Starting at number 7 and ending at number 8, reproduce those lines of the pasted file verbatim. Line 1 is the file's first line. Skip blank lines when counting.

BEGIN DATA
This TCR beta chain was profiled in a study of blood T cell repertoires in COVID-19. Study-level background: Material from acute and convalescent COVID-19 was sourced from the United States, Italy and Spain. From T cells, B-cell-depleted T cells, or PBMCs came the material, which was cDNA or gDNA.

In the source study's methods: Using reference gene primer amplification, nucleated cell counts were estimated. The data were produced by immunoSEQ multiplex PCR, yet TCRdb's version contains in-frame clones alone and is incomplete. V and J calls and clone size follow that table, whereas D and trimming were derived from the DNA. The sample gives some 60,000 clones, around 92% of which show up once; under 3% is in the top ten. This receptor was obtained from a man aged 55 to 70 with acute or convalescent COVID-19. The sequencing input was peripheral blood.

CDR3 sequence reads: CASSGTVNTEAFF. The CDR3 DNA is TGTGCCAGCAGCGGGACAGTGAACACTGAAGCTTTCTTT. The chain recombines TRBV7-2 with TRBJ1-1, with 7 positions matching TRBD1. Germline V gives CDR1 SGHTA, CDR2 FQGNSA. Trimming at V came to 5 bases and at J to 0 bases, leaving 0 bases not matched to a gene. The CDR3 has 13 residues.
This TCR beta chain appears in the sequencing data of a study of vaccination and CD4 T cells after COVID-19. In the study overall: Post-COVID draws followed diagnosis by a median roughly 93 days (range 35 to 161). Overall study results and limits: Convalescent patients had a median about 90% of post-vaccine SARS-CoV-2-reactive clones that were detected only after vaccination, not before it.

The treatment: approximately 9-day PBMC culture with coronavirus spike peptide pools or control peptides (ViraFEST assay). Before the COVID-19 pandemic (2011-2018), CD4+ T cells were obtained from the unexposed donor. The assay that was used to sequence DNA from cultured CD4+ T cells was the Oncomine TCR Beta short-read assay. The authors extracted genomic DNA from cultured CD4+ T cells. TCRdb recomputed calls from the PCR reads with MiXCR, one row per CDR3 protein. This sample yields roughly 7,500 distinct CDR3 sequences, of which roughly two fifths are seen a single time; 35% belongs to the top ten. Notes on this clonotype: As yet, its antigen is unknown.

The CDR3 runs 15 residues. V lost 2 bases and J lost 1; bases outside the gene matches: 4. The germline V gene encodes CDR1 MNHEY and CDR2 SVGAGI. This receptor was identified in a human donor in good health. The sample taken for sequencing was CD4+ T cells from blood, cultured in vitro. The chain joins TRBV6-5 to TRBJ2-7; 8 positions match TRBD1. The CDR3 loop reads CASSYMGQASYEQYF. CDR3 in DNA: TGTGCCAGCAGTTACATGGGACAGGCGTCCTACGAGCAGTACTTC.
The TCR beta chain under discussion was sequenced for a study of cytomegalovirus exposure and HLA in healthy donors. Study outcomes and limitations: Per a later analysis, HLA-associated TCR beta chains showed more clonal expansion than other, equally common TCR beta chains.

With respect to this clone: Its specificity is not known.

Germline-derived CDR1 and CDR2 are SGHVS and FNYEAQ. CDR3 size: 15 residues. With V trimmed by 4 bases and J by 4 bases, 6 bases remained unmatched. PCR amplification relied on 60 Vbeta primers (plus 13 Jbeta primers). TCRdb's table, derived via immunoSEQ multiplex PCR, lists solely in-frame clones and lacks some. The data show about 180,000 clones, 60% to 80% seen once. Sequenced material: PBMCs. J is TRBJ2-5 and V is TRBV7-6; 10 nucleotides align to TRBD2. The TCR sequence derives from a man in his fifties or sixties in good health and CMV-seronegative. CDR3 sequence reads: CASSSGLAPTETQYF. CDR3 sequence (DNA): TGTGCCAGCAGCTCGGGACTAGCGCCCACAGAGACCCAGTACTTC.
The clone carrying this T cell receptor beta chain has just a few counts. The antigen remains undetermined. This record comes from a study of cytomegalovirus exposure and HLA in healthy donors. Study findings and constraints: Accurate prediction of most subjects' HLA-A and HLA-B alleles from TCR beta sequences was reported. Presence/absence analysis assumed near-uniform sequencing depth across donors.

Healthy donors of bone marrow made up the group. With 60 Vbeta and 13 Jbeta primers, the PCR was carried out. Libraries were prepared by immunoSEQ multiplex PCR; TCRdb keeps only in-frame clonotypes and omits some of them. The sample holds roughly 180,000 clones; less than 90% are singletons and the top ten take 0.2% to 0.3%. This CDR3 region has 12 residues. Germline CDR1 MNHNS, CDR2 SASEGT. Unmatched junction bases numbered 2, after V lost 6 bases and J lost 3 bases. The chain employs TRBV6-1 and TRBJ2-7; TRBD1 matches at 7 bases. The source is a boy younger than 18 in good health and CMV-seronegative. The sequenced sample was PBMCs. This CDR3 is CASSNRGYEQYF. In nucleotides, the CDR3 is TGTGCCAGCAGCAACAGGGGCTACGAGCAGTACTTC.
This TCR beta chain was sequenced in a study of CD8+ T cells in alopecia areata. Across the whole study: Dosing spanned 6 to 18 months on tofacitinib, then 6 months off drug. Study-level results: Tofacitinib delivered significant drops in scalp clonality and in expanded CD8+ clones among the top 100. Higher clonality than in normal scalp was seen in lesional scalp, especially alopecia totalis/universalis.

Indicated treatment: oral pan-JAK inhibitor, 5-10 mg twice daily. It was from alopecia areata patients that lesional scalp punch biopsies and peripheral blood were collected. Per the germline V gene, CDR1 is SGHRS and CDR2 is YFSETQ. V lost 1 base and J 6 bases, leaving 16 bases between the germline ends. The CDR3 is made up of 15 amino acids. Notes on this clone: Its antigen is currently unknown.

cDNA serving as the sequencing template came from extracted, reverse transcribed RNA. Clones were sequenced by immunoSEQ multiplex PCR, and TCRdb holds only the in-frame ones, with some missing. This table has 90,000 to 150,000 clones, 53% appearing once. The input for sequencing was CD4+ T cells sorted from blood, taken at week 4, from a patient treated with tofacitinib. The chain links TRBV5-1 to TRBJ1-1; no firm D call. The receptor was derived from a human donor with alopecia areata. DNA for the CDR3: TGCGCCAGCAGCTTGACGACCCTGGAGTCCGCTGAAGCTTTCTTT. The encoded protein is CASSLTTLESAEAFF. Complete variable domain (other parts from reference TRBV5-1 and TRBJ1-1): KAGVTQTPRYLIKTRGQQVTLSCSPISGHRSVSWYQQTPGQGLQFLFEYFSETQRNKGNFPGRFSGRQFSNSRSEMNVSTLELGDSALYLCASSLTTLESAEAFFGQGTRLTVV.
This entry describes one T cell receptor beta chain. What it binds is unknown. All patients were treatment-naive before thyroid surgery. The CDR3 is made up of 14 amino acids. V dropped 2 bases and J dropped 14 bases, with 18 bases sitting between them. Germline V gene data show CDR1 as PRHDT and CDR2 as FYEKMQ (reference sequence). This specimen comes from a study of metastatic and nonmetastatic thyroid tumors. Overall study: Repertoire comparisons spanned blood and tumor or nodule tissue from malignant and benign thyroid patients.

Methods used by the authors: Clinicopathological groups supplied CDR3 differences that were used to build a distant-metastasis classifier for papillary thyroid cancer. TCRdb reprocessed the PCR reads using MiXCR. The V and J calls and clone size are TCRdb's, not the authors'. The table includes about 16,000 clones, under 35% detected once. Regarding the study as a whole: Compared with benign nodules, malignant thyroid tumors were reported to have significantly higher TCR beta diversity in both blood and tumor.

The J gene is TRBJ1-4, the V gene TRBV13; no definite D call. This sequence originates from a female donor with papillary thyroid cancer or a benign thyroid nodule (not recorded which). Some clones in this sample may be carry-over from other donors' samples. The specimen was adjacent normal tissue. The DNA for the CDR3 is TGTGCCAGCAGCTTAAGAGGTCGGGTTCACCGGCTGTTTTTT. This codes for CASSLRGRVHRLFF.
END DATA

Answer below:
The TCR beta chain under discussion was sequenced for a study of cytomegalovirus exposure and HLA in healthy donors. Study outcomes and limitations: Per a later analysis, HLA-associated TCR beta chains showed more clonal expansion than other, equally common TCR beta chains.

With respect to this clone: Its specificity is not known.